The 10 biggest disappointments of the young MLB season: bad umps, worse White Sox, A’s to Sacramento

This has been an exciting first month of the season with teams like the Guardians, Yankees and Orioles off to hot starts in the American League while the Braves, Brewers, Cubs and Phillies set the pace in the National League. Mike Trout tops the majors in home runs (10), Shohei Ohtani leads the league in batting average (.371) and slugging (.695), Mookie Betts leads in on-base percentage (.468) and Elly De La Cruz already has an MLB-best 15 stolen bases. On the pitching side, Tyler Glasnow ranks first in strikeouts (44) and closers Clay Holmes and Robert Suarez share the league lead in saves with nine apiece.

However, not everything has been champagne and roses. The season may be only a month old but there are plenty of lowlights to choose from. Here are my 10 biggest disappointments, the ones that have pulled at my heartstrings the most.

1. The White Sox’s historically bad start

The White Sox are the worst team in MLB and have a strong chance of losing well over 100 games this season. They’re 3-21, a .125 winning percentage, and already find themselves 14 games behind the division-leading Guardians in the AL Central. They were shut out eight times in their first 22 games.

To make matters worse, there doesn’t seem to be much of a pathway for them to fix their many issues. The White Sox rank 30th out of 30 teams in runs scored, home runs, batting average and OPS. Their offseason design for this team has been a complete failure. They made it a priority to improve defensively up the middle but seemed to not take offense into account when making moves. They added catcher Martín Maldonado, who hit under .200 last year with the Astros; he’s hitting .048 this season. They signed Paul DeJong to play shortstop after the Cardinals and other teams decided to move on from him (and his career on-base percentage of around .300); he’s hitting .204 with a .259 OBP. They acquired Nicky Lopez via trade to play second base after he was merely an extra player with both the Royals and Braves. Yes, all three were defensive upgrades but also offensive downgrades.

The worst part of their offseason plan was how they built their starting rotation. I ranked their Opening Day rotation as the worst in the majors. Their initial group had only one pitcher who had logged 100 or more innings last year in the majors — Chris Flexen, who also came with a 2023 ERA well north of 6.00. (In early April they re-signed Mike Clevinger, who logged 131 1/3 innings last year, but he has yet to make a big-league start.) The rest of the rotation included Garrett Crochet (12 2/3 innings in MLB in 2023), Michael Soroka (32 1/3 innings), Erick Fedde (pitched in Korea last year) and rookie starters such as Jonathan Cannon. Yes, the White Sox are off to a terrible start, but wait until you see what their pitching looks like after the All-Star break, when many of their starters will be at inning odometer readings they can’t handle.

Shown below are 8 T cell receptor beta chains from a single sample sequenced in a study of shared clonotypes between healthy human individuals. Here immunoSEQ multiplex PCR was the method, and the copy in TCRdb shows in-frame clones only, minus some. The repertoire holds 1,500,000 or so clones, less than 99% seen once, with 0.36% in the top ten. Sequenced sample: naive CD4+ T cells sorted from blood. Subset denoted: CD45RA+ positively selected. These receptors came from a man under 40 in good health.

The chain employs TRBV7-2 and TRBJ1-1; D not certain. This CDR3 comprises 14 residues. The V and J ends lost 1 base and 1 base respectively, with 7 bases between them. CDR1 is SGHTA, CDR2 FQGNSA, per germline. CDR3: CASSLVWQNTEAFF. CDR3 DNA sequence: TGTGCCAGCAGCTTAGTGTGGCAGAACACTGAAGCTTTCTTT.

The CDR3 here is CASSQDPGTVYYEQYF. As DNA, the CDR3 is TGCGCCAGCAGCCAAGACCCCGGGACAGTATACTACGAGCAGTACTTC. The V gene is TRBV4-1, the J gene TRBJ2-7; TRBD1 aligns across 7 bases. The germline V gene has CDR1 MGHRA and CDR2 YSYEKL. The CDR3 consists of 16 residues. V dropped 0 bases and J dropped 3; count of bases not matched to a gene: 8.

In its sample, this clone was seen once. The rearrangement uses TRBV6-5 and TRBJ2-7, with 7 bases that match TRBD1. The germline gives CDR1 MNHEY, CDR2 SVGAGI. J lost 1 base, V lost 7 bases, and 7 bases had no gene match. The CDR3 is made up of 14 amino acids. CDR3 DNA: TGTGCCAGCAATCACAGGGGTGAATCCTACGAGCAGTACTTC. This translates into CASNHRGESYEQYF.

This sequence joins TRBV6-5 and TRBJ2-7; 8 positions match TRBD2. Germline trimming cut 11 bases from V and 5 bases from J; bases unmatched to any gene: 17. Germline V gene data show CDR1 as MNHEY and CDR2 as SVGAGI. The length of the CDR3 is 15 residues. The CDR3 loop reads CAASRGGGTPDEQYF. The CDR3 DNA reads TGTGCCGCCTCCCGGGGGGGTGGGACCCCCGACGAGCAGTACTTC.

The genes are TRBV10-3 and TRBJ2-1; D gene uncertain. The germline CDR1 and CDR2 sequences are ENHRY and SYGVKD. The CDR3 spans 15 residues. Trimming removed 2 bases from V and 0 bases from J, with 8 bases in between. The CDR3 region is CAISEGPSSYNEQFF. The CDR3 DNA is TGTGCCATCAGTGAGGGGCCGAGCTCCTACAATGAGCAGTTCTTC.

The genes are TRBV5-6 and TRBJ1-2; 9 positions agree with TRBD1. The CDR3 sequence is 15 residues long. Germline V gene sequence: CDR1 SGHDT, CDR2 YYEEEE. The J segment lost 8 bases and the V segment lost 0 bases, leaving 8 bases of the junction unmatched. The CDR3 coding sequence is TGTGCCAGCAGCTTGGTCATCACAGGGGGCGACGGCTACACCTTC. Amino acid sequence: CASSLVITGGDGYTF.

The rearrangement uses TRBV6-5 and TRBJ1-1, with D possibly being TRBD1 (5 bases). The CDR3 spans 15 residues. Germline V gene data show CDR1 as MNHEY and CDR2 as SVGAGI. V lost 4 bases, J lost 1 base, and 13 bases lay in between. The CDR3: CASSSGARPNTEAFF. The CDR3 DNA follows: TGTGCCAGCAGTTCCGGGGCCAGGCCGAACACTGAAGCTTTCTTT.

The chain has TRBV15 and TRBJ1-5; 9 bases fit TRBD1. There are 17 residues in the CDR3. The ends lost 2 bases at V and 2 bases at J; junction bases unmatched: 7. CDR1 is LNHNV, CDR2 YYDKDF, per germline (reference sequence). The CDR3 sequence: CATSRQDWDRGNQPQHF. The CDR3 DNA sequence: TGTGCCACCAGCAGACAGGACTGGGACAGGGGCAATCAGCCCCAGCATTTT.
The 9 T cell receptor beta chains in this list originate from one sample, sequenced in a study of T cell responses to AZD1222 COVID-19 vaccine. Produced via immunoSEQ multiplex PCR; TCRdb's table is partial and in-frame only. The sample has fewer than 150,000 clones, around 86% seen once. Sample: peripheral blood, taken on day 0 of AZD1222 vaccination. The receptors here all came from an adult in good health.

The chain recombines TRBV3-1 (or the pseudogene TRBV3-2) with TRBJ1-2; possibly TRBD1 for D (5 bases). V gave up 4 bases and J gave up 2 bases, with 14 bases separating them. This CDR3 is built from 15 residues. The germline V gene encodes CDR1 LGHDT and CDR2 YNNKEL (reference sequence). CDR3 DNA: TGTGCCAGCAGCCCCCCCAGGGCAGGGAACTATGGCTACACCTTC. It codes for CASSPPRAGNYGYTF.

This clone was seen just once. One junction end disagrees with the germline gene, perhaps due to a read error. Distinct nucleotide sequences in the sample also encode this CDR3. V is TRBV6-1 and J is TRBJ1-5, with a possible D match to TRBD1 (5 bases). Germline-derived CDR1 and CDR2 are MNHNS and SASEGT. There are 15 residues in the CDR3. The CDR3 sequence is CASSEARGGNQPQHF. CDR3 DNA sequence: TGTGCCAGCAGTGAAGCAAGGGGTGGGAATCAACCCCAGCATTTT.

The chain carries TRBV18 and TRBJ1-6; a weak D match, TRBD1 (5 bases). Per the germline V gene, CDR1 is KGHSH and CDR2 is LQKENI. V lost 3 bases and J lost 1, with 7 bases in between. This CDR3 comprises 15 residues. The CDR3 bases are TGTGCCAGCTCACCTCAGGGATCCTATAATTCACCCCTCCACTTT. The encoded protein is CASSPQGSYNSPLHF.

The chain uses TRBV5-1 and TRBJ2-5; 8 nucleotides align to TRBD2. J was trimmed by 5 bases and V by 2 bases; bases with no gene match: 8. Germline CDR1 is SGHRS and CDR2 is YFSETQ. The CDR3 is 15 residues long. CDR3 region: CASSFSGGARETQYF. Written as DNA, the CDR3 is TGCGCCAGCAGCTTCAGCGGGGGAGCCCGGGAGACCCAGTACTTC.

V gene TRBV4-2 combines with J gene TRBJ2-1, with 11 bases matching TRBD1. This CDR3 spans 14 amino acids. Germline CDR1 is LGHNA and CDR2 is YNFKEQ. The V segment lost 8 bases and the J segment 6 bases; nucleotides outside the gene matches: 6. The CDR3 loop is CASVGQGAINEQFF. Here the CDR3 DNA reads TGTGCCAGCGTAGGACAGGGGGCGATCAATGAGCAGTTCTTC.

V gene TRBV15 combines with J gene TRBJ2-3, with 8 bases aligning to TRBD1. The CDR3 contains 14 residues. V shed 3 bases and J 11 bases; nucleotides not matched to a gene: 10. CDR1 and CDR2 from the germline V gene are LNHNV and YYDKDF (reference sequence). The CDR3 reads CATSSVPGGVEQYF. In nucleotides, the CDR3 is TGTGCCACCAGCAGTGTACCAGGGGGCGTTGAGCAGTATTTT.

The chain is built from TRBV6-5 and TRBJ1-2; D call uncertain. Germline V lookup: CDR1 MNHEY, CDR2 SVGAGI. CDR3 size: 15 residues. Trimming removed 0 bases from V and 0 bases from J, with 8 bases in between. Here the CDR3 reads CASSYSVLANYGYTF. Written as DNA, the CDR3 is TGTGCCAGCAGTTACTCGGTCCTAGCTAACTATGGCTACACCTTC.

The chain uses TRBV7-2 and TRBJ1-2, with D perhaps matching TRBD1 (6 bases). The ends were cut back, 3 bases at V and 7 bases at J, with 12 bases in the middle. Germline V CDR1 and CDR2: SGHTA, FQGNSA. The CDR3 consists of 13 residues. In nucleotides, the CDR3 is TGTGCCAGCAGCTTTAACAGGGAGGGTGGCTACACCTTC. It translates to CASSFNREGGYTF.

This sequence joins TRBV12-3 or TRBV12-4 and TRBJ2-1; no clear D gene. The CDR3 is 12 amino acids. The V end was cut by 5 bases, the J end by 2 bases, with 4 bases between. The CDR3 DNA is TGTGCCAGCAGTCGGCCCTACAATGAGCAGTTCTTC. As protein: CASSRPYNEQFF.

To make matters worse, their best player, Luis Robert Jr., is out with a strained hip flexor and will miss another month, while Yoán Moncada has a strained adductor and is expected to be out until August. Their farm system ranks 20th in baseball, according to MLB Pipeline, and they have few trade assets at the minor- or major-league levels. They are in a complete rebuild and it could take more than the typical five to seven years because of the new MLB Draft rules, a barren farm system and an owner who does not like to play checkbook baseball. But hey, at least there is solid deep dish pizza on the South Side of Chicago.


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2. The Astros’ horrible month

The second-worst record in the AL behind the woeful White Sox? That would be the Houston Astros, at 7-18. The perennial powerhouse Astros, along with the Rangers and Orioles, were widely considered the three best teams in the AL to start the season, but through 25 games they find themselves in last place, even behind the A’s, losers of 112 games last year. The Astros’ bullpen, which was supposed to have one of the best back ends in baseball, has been a disaster. Josh Hader, signed to a five-year, $95 million deal in the offseason, has gone 0-2 with an 8.38 ERA. Ryan Pressly, their former closer who was moved to a set-up role, has a 7.45 ERA. Overall, their bullpen ranks 27th in ERA with a 5.03. Their rotation has been decimated by injuries. Six Houston starters have spent time on the injured list this season and four projected members of the rotation are currently sidelined. Framber Valdez is nearing a return but Cristian Javier, Lance McCullers Jr., Luis Garcia and José Urquidy remain out. (Justin Verlander made his first start Friday after beginning the season on the IL.) Thirty-seven-year-old first baseman José Abreu (.065 batting average, no home runs) looks to be in serious decline and third baseman Alex Bregman (63 OPS+) is off to a slow start in his free-agent walk year.

I expect the Astros to turn things around — they’re too good not to — but they can’t dig too deep of a hole. They’ll need to improve their bullpen depth and first-base production between now and the trade deadline.



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Hunter Wendelstedt had a moment this week. (Mike Stobe / Getty Images)

3. Umpires making headlines because of egregious mistakes